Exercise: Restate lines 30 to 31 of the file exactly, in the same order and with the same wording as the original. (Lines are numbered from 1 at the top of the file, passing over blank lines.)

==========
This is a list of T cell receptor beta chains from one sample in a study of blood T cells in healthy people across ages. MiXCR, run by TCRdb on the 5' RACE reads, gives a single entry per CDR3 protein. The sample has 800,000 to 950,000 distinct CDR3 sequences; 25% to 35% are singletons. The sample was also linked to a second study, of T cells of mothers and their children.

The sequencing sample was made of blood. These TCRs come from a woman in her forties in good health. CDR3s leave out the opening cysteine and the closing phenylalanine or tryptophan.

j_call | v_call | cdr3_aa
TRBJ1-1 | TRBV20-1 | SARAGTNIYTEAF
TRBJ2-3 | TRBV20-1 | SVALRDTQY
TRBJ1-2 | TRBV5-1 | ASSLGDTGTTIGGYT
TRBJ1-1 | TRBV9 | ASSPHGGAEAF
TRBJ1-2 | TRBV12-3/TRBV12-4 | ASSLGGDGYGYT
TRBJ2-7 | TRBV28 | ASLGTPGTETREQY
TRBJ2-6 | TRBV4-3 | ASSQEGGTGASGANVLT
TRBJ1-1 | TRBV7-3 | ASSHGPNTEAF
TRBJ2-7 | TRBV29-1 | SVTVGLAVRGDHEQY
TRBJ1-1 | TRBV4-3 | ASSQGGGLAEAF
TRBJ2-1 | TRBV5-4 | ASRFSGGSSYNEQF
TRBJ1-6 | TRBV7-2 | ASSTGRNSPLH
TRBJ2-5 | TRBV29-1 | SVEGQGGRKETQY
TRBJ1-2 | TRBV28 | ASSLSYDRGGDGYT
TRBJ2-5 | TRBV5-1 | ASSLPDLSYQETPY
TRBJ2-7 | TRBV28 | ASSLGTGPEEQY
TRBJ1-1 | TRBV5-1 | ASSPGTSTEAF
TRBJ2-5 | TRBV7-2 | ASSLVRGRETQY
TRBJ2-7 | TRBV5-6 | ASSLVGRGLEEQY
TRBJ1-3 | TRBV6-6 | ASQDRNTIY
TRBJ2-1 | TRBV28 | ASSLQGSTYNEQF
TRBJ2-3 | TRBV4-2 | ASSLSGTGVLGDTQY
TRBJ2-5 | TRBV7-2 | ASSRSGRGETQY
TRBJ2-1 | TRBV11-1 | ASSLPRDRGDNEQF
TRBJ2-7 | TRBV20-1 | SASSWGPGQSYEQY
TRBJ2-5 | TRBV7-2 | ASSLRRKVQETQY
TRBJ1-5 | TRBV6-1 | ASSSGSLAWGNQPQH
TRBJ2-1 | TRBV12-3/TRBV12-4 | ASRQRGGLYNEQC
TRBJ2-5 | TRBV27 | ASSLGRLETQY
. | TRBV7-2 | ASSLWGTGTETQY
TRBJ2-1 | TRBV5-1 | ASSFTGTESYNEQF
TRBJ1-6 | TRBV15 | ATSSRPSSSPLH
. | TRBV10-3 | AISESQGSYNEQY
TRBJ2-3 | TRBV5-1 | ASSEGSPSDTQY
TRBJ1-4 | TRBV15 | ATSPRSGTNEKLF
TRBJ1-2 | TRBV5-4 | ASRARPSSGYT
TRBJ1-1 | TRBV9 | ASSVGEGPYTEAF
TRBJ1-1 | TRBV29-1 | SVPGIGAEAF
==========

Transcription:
TRBJ1-5 | TRBV6-1 | ASSSGSLAWGNQPQH
TRBJ2-1 | TRBV12-3/TRBV12-4 | ASRQRGGLYNEQC